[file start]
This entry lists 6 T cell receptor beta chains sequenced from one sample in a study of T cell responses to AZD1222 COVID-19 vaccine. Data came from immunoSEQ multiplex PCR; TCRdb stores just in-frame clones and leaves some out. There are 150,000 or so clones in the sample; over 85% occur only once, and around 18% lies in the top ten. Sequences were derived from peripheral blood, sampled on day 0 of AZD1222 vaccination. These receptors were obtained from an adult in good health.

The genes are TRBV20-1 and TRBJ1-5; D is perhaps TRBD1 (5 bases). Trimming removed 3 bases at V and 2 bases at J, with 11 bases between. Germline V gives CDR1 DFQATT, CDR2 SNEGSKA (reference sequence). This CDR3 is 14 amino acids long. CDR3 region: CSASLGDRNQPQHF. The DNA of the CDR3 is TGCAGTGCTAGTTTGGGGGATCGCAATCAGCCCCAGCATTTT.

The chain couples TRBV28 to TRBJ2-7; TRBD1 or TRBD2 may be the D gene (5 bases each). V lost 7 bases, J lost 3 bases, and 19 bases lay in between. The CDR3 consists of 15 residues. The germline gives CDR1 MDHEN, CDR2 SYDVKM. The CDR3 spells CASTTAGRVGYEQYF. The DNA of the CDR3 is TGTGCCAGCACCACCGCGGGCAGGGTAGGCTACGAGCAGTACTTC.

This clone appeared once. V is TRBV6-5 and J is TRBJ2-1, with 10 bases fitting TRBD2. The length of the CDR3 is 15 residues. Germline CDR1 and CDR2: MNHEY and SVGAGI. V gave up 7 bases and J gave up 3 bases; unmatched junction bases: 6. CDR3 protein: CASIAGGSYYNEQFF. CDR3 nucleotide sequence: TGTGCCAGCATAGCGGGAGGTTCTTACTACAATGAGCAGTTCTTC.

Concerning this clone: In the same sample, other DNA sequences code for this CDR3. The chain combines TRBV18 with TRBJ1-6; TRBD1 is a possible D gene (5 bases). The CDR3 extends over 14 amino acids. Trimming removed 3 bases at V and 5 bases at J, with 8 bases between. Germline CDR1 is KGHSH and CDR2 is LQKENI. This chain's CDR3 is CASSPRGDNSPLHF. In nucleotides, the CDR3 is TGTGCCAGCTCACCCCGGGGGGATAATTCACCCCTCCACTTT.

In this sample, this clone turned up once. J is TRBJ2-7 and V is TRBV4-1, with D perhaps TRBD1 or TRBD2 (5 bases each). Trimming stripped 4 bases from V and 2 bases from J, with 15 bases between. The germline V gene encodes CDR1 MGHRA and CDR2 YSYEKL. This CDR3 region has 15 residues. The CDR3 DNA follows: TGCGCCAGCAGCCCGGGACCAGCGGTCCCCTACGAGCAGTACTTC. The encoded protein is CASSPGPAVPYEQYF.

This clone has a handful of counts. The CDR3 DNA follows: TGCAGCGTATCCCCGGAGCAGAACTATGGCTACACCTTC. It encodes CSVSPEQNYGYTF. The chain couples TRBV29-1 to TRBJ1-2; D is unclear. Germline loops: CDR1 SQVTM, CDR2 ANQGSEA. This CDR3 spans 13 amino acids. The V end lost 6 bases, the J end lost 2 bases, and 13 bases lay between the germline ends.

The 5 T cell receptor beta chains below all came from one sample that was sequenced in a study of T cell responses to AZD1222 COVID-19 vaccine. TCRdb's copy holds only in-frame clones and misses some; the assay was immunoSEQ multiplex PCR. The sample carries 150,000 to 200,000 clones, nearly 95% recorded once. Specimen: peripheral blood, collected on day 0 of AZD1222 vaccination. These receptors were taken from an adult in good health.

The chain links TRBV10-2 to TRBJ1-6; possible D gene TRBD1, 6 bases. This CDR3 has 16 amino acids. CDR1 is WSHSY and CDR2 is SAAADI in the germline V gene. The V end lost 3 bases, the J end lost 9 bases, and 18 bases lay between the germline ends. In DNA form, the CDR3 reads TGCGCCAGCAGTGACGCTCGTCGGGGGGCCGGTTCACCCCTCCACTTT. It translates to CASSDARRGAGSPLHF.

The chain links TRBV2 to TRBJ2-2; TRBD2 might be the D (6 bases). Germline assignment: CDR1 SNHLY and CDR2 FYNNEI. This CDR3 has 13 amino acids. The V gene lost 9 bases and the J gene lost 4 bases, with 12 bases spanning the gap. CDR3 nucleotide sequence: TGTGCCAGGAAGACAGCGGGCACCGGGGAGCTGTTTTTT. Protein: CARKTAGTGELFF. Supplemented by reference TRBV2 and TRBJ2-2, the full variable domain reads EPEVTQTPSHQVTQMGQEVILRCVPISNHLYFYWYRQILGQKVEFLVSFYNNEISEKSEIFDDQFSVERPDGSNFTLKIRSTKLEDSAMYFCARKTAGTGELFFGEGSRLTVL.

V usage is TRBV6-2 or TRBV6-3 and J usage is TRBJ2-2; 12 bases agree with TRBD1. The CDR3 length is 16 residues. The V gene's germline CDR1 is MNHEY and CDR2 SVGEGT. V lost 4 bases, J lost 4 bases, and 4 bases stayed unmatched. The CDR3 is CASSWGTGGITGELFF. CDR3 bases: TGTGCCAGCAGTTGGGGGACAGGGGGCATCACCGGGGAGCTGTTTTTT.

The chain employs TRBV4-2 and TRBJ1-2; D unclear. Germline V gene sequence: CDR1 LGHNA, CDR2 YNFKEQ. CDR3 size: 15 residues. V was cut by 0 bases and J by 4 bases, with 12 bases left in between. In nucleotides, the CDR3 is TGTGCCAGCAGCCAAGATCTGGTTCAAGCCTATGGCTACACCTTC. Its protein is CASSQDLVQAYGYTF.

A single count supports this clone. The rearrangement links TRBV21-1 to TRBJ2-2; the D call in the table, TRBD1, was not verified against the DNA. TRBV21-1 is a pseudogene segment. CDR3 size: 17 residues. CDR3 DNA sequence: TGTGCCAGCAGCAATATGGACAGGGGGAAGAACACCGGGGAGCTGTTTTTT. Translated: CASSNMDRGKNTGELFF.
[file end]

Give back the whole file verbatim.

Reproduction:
This entry lists 6 T cell receptor beta chains sequenced from one sample in a study of T cell responses to AZD1222 COVID-19 vaccine. Data came from immunoSEQ multiplex PCR; TCRdb stores just in-frame clones and leaves some out. There are 150,000 or so clones in the sample; over 85% occur only once, and around 18% lies in the top ten. Sequences were derived from peripheral blood, sampled on day 0 of AZD1222 vaccination. These receptors were obtained from an adult in good health.

The genes are TRBV20-1 and TRBJ1-5; D is perhaps TRBD1 (5 bases). Trimming removed 3 bases at V and 2 bases at J, with 11 bases between. Germline V gives CDR1 DFQATT, CDR2 SNEGSKA (reference sequence). This CDR3 is 14 amino acids long. CDR3 region: CSASLGDRNQPQHF. The DNA of the CDR3 is TGCAGTGCTAGTTTGGGGGATCGCAATCAGCCCCAGCATTTT.

The chain couples TRBV28 to TRBJ2-7; TRBD1 or TRBD2 may be the D gene (5 bases each). V lost 7 bases, J lost 3 bases, and 19 bases lay in between. The CDR3 consists of 15 residues. The germline gives CDR1 MDHEN, CDR2 SYDVKM. The CDR3 spells CASTTAGRVGYEQYF. The DNA of the CDR3 is TGTGCCAGCACCACCGCGGGCAGGGTAGGCTACGAGCAGTACTTC.

This clone appeared once. V is TRBV6-5 and J is TRBJ2-1, with 10 bases fitting TRBD2. The length of the CDR3 is 15 residues. Germline CDR1 and CDR2: MNHEY and SVGAGI. V gave up 7 bases and J gave up 3 bases; unmatched junction bases: 6. CDR3 protein: CASIAGGSYYNEQFF. CDR3 nucleotide sequence: TGTGCCAGCATAGCGGGAGGTTCTTACTACAATGAGCAGTTCTTC.

Concerning this clone: In the same sample, other DNA sequences code for this CDR3. The chain combines TRBV18 with TRBJ1-6; TRBD1 is a possible D gene (5 bases). The CDR3 extends over 14 amino acids. Trimming removed 3 bases at V and 5 bases at J, with 8 bases between. Germline CDR1 is KGHSH and CDR2 is LQKENI. This chain's CDR3 is CASSPRGDNSPLHF. In nucleotides, the CDR3 is TGTGCCAGCTCACCCCGGGGGGATAATTCACCCCTCCACTTT.

In this sample, this clone turned up once. J is TRBJ2-7 and V is TRBV4-1, with D perhaps TRBD1 or TRBD2 (5 bases each). Trimming stripped 4 bases from V and 2 bases from J, with 15 bases between. The germline V gene encodes CDR1 MGHRA and CDR2 YSYEKL. This CDR3 region has 15 residues. The CDR3 DNA follows: TGCGCCAGCAGCCCGGGACCAGCGGTCCCCTACGAGCAGTACTTC. The encoded protein is CASSPGPAVPYEQYF.

This clone has a handful of counts. The CDR3 DNA follows: TGCAGCGTATCCCCGGAGCAGAACTATGGCTACACCTTC. It encodes CSVSPEQNYGYTF. The chain couples TRBV29-1 to TRBJ1-2; D is unclear. Germline loops: CDR1 SQVTM, CDR2 ANQGSEA. This CDR3 spans 13 amino acids. The V end lost 6 bases, the J end lost 2 bases, and 13 bases lay between the germline ends.

The 5 T cell receptor beta chains below all came from one sample that was sequenced in a study of T cell responses to AZD1222 COVID-19 vaccine. TCRdb's copy holds only in-frame clones and misses some; the assay was immunoSEQ multiplex PCR. The sample carries 150,000 to 200,000 clones, nearly 95% recorded once. Specimen: peripheral blood, collected on day 0 of AZD1222 vaccination. These receptors were taken from an adult in good health.

The chain links TRBV10-2 to TRBJ1-6; possible D gene TRBD1, 6 bases. This CDR3 has 16 amino acids. CDR1 is WSHSY and CDR2 is SAAADI in the germline V gene. The V end lost 3 bases, the J end lost 9 bases, and 18 bases lay between the germline ends. In DNA form, the CDR3 reads TGCGCCAGCAGTGACGCTCGTCGGGGGGCCGGTTCACCCCTCCACTTT. It translates to CASSDARRGAGSPLHF.

The chain links TRBV2 to TRBJ2-2; TRBD2 might be the D (6 bases). Germline assignment: CDR1 SNHLY and CDR2 FYNNEI. This CDR3 has 13 amino acids. The V gene lost 9 bases and the J gene lost 4 bases, with 12 bases spanning the gap. CDR3 nucleotide sequence: TGTGCCAGGAAGACAGCGGGCACCGGGGAGCTGTTTTTT. Protein: CARKTAGTGELFF. Supplemented by reference TRBV2 and TRBJ2-2, the full variable domain reads EPEVTQTPSHQVTQMGQEVILRCVPISNHLYFYWYRQILGQKVEFLVSFYNNEISEKSEIFDDQFSVERPDGSNFTLKIRSTKLEDSAMYFCARKTAGTGELFFGEGSRLTVL.

V usage is TRBV6-2 or TRBV6-3 and J usage is TRBJ2-2; 12 bases agree with TRBD1. The CDR3 length is 16 residues. The V gene's germline CDR1 is MNHEY and CDR2 SVGEGT. V lost 4 bases, J lost 4 bases, and 4 bases stayed unmatched. The CDR3 is CASSWGTGGITGELFF. CDR3 bases: TGTGCCAGCAGTTGGGGGACAGGGGGCATCACCGGGGAGCTGTTTTTT.

The chain employs TRBV4-2 and TRBJ1-2; D unclear. Germline V gene sequence: CDR1 LGHNA, CDR2 YNFKEQ. CDR3 size: 15 residues. V was cut by 0 bases and J by 4 bases, with 12 bases left in between. In nucleotides, the CDR3 is TGTGCCAGCAGCCAAGATCTGGTTCAAGCCTATGGCTACACCTTC. Its protein is CASSQDLVQAYGYTF.

A single count supports this clone. The rearrangement links TRBV21-1 to TRBJ2-2; the D call in the table, TRBD1, was not verified against the DNA. TRBV21-1 is a pseudogene segment. CDR3 size: 17 residues. CDR3 DNA sequence: TGTGCCAGCAGCAATATGGACAGGGGGAAGAACACCGGGGAGCTGTTTTTT. Translated: CASSNMDRGKNTGELFF.